Planning a vital part of farm management
29 July 2020 | Agriculture
Planning is an important component in farm management as it enables an informed decision-making process.
It allows timely responses and adjustments in the farm business based on realistic information or data from the farm and market.
It also helps the farmer position the farm business in the industry, and monitor and evaluate progress on the farm.
“This is where record keeping becomes essential,” said Erastus Ngaruka, a technical officer in Agribank's Agri Advisory Division.
He said a farm management plan is a defined tool designed for the control of farm resources and situations to achieve the desired goal.
The basic farm resources include water, grazing and livestock as well as financial and human resources.
“The situations that commonly occur on farms are droughts, veld fires, disease and pest outbreaks.”
Ngaruka said the desired goal for a farm can be defined by either the production scale or an income level as targeted.
For example, production records should be used to review the progress and performance of an enterprise and its contribution to the whole farm business.
This process identifies shortcomings and possible corrective measures.
The farm management plan should encompass a production plan, marketing plan, financial plan and labour plan.
“The plan is the broader guide in managing the entire farm business operations, and the supportive resources such as water and soil amongst others,” Ngaruka said.
According to him, the production plan lays out specific production targets and assign specific scheduled activities or duties to be executed to achieve the set target for each farm enterprise.
For example, the measurable production attributes for farm enterprises would include weaning and slaughter weight, number of eggs, or crop yield.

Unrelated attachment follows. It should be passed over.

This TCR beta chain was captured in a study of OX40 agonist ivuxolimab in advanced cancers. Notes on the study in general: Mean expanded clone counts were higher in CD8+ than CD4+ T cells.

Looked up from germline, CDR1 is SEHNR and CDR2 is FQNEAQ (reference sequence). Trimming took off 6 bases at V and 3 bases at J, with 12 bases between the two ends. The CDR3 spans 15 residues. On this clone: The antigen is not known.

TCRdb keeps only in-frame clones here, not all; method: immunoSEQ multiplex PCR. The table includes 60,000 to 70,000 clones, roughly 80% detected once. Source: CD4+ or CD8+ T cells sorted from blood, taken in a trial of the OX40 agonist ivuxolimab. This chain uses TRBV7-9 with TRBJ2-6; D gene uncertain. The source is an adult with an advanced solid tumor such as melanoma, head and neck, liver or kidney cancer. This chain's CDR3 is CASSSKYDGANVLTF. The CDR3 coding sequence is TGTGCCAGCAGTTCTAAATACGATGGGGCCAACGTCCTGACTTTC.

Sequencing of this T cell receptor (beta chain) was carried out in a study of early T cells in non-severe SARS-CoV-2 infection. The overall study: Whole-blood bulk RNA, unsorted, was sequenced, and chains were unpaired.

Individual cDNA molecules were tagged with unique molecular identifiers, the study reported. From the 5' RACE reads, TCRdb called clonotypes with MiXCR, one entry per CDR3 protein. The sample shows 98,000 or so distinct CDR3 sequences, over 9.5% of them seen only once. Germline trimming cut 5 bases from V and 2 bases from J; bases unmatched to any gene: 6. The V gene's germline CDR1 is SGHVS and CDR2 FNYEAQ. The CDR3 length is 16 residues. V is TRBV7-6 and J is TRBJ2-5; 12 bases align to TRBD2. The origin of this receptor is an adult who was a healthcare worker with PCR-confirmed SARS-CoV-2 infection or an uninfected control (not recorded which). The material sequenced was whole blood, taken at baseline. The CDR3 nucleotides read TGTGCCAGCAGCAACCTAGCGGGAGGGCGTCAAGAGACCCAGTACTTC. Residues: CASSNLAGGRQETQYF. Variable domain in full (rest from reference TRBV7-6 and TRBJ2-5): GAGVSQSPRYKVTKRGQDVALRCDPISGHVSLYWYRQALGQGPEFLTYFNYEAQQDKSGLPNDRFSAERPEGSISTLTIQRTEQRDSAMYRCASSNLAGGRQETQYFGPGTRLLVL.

Ngaruka further explained that a marketing plan helps identify potential and profitable markets, as well as the timing or the best times to market the products.
“In order to have an efficient resource allocation to the farm operations, the financial plan becomes very useful as it portrays the associated costs and incomes through budgeting.”
He further stressed that the success of the farm business directly hinges on the labour output.
Therefore, Ngaruka said the labour plan is important to direct the implementation of farm operations, responsibilities, performance, and skills needs and development of the workforce.
Any farm operation faces risks associated with production, market, finance and labour.
“Therefore, risk management is integral to the implementation of the farm management plan.
A risk plan is needed to identify and profile the risks, its likelihood to occur, the impacts, and the possible control measures.”
He added that an effective farm management plan is one that is practicable and adaptive to both internal and external forces that could influence the normality of the farm business.